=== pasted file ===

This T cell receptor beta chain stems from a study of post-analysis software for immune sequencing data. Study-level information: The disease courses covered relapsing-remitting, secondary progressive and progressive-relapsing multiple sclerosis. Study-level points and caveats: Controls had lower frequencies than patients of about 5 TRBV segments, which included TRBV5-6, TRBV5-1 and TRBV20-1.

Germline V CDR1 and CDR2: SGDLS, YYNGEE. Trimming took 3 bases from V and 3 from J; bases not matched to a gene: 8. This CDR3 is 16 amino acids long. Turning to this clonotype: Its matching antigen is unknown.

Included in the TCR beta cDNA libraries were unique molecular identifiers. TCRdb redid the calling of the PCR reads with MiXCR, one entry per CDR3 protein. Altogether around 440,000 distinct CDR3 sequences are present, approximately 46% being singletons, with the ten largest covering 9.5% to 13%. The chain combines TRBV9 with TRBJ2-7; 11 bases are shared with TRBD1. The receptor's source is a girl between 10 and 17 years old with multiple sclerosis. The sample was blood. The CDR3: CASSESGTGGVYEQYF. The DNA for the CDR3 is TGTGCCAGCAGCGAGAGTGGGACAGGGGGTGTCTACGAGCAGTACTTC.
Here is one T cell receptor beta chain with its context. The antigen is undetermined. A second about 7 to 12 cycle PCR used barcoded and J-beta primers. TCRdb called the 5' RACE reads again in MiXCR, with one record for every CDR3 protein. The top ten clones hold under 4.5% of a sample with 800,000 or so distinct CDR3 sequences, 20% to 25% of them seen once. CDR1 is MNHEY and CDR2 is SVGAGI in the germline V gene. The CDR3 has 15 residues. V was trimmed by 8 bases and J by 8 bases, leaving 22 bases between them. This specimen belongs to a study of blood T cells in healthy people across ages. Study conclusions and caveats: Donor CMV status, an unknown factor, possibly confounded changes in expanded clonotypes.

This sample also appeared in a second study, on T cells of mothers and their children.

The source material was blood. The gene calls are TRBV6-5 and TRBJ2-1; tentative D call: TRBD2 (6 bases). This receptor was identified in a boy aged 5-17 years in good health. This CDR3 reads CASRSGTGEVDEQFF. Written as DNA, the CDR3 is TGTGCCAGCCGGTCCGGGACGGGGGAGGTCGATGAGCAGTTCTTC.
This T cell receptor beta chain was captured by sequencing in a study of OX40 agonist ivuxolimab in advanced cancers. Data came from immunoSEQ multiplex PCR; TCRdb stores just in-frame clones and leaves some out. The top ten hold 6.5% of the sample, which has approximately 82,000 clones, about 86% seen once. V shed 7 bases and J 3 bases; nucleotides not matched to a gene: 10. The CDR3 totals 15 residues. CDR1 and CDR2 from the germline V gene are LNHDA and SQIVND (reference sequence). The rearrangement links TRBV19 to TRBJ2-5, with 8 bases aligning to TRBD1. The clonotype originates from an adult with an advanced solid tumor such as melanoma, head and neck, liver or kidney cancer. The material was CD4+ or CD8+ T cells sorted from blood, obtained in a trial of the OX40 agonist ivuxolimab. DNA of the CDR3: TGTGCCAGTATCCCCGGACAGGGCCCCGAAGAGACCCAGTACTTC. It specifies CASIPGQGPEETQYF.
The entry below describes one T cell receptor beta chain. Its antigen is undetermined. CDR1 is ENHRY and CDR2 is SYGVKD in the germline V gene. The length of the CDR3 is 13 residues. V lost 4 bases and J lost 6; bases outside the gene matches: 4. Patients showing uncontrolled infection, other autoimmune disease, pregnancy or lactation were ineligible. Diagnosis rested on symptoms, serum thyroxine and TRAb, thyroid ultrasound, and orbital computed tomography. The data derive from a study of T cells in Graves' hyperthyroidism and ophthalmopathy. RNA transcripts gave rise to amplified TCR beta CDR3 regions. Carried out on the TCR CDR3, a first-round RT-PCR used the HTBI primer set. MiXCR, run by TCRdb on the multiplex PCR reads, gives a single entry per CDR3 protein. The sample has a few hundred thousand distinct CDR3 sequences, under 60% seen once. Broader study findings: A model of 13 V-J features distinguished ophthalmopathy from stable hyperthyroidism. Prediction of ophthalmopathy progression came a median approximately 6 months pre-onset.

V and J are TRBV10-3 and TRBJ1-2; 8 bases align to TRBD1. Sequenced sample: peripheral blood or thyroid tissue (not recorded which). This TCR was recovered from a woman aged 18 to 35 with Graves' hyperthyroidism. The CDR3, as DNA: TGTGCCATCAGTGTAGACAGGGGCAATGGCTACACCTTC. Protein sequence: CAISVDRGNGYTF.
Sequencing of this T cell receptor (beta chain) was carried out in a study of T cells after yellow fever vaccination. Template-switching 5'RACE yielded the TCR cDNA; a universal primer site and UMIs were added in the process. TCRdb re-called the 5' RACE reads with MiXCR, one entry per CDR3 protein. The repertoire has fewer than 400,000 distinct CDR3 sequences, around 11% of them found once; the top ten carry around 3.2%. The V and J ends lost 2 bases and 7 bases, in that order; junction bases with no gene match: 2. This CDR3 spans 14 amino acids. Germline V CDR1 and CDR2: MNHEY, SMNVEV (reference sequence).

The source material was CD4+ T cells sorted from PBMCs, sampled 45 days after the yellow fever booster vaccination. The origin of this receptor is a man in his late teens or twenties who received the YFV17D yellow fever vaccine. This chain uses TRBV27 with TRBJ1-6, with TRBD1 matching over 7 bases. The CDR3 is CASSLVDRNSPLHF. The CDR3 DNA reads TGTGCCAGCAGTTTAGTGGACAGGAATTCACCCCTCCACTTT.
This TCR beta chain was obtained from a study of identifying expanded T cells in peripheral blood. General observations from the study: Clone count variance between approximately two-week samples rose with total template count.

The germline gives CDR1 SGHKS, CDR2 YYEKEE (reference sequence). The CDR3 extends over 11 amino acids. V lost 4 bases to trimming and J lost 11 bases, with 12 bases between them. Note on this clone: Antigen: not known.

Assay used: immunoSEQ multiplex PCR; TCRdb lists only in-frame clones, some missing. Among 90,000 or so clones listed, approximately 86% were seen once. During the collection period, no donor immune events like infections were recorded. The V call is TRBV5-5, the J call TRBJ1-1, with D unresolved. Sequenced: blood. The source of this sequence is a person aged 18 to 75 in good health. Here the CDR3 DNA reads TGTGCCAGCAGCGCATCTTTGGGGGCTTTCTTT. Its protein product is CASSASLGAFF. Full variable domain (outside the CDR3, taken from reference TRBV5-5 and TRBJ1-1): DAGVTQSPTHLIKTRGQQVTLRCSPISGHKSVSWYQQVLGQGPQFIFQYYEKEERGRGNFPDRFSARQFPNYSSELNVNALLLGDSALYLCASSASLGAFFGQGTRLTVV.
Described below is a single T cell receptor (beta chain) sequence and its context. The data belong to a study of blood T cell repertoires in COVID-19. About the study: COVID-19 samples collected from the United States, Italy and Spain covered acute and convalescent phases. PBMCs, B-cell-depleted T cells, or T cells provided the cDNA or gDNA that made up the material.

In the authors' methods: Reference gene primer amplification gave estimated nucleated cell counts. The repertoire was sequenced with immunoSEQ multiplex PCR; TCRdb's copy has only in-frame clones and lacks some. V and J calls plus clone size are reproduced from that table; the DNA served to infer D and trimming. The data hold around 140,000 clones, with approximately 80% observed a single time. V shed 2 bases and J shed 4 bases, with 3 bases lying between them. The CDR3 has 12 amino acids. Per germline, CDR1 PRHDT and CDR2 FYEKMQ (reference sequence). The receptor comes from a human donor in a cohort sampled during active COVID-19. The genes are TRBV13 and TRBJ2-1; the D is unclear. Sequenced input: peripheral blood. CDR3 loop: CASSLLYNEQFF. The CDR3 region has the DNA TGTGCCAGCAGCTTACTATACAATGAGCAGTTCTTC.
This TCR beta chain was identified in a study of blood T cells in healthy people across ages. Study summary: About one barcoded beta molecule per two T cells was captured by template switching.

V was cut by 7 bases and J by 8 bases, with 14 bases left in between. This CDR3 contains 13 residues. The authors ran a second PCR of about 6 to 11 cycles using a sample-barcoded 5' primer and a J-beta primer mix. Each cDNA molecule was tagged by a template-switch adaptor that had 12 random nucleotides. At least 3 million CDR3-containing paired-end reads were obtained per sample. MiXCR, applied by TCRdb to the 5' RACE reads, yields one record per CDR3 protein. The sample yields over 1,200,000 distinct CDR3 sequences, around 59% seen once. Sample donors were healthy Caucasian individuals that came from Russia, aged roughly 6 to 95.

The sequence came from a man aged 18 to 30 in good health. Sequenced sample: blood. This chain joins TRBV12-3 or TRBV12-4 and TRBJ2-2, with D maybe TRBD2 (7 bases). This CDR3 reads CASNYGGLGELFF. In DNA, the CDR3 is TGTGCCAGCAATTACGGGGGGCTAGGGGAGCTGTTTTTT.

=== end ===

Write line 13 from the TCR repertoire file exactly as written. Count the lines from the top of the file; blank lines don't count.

The germline gives CDR1 SGHKS, CDR2 YYEKEE (reference sequence). The CDR3 extends over 11 amino acids. V lost 4 bases to trimming and J lost 11 bases, with 12 bases between them. Note on this clone: Antigen: not known.